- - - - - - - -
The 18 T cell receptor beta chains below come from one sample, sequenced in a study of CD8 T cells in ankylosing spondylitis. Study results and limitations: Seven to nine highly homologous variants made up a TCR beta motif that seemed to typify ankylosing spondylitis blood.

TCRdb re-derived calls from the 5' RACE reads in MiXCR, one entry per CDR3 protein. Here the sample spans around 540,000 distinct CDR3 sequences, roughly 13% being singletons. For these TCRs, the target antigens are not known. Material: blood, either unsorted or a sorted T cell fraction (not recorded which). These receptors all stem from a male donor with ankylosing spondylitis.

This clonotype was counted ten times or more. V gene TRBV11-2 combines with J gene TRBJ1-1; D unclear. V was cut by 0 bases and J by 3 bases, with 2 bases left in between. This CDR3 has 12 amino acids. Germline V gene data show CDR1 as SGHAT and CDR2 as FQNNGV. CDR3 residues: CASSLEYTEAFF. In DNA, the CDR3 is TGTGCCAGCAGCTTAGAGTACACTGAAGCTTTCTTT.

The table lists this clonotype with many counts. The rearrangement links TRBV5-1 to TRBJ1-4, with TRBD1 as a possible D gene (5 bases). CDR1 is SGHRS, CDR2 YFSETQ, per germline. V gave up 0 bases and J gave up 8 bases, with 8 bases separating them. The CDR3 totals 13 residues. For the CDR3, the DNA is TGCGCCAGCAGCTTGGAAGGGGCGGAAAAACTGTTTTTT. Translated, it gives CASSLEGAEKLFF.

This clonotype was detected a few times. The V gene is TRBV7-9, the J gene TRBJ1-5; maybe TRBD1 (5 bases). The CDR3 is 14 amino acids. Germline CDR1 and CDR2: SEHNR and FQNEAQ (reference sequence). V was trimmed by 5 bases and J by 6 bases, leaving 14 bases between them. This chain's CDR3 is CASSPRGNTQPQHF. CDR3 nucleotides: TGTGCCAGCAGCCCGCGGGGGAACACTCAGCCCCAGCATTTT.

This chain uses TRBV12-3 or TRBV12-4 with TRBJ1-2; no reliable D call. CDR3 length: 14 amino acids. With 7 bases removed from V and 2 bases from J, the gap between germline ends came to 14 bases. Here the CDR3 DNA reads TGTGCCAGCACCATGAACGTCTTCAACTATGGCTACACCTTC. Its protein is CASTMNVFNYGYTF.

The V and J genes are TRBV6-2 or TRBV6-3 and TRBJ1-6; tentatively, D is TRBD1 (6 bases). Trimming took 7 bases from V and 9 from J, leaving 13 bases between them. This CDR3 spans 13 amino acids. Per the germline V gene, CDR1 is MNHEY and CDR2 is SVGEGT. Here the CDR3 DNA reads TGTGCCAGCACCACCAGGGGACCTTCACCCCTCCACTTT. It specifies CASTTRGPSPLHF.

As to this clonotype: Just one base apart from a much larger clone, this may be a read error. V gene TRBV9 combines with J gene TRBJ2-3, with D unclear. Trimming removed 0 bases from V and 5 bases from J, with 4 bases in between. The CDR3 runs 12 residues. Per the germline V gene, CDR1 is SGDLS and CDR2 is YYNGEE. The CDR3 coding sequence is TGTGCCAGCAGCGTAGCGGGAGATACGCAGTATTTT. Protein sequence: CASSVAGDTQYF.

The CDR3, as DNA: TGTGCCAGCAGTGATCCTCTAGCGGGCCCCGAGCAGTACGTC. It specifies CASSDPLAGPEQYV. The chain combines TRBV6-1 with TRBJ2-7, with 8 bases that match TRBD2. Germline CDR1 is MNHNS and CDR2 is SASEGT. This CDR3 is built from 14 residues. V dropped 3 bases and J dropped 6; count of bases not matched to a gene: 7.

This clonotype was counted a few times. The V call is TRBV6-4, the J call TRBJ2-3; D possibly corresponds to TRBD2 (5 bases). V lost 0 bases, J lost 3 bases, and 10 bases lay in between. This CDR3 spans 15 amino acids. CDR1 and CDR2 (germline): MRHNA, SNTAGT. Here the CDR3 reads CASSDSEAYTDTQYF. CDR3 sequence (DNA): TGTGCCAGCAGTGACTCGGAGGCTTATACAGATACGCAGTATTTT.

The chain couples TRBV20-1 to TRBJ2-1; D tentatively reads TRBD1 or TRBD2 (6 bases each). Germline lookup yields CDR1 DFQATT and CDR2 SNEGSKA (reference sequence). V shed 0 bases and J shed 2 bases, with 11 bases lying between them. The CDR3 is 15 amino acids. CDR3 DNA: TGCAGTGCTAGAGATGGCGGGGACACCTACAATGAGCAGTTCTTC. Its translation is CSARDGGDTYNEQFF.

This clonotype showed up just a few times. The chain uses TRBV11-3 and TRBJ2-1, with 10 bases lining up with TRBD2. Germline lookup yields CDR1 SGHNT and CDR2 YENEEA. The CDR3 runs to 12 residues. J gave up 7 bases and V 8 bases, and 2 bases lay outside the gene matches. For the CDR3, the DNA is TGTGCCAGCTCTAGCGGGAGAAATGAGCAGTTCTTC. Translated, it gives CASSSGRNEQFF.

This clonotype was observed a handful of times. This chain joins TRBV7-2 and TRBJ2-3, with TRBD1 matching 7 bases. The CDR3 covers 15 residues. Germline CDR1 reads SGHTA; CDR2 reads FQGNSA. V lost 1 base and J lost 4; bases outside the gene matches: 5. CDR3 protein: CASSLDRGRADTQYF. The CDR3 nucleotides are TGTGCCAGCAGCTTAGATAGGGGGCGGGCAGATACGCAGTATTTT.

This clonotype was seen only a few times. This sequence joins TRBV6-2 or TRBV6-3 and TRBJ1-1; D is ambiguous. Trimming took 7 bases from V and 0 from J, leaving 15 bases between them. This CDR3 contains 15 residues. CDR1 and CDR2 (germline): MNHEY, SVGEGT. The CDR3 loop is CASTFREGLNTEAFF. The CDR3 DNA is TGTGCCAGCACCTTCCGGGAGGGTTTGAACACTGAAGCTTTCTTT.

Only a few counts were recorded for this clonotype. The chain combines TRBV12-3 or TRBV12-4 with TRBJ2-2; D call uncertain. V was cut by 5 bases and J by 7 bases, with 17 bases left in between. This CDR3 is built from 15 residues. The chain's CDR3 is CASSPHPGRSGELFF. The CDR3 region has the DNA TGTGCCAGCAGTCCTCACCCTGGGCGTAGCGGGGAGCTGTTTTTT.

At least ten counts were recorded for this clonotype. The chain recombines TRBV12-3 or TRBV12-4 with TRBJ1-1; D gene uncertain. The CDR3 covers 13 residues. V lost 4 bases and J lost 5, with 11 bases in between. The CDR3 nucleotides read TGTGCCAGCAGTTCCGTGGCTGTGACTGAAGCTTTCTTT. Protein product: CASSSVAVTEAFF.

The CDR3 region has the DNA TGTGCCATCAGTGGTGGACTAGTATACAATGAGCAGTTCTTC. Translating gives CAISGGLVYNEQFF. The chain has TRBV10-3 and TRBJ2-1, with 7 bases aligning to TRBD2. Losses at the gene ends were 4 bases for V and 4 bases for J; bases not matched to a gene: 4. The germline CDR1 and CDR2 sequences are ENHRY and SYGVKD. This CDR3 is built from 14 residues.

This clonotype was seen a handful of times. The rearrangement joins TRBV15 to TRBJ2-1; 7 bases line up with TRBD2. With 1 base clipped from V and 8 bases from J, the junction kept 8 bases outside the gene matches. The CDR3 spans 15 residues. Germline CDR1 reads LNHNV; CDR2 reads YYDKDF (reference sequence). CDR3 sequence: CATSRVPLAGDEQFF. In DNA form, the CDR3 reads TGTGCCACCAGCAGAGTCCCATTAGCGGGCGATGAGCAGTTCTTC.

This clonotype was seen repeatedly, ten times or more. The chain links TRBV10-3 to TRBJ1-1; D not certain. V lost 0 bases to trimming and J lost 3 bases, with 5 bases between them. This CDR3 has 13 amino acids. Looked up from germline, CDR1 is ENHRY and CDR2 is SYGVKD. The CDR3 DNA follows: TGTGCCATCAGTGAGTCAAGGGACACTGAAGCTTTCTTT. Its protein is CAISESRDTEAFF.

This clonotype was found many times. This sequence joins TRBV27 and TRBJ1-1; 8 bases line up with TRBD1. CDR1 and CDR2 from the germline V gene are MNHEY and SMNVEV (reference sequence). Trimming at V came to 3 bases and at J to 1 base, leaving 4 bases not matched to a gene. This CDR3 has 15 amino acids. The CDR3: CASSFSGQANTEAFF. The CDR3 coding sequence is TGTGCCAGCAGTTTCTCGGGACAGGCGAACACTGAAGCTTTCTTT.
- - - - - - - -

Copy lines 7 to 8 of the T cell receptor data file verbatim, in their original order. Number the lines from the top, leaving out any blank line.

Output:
The V and J genes are TRBV6-2 or TRBV6-3 and TRBJ1-6; tentatively, D is TRBD1 (6 bases). Trimming took 7 bases from V and 9 from J, leaving 13 bases between them. This CDR3 spans 13 amino acids. Per the germline V gene, CDR1 is MNHEY and CDR2 is SVGEGT. Here the CDR3 DNA reads TGTGCCAGCACCACCAGGGGACCTTCACCCCTCCACTTT. It specifies CASTTRGPSPLHF.

As to this clonotype: Just one base apart from a much larger clone, this may be a read error. V gene TRBV9 combines with J gene TRBJ2-3, with D unclear. Trimming removed 0 bases from V and 5 bases from J, with 4 bases in between. The CDR3 runs 12 residues. Per the germline V gene, CDR1 is SGDLS and CDR2 is YYNGEE. The CDR3 coding sequence is TGTGCCAGCAGCGTAGCGGGAGATACGCAGTATTTT. Protein sequence: CASSVAGDTQYF.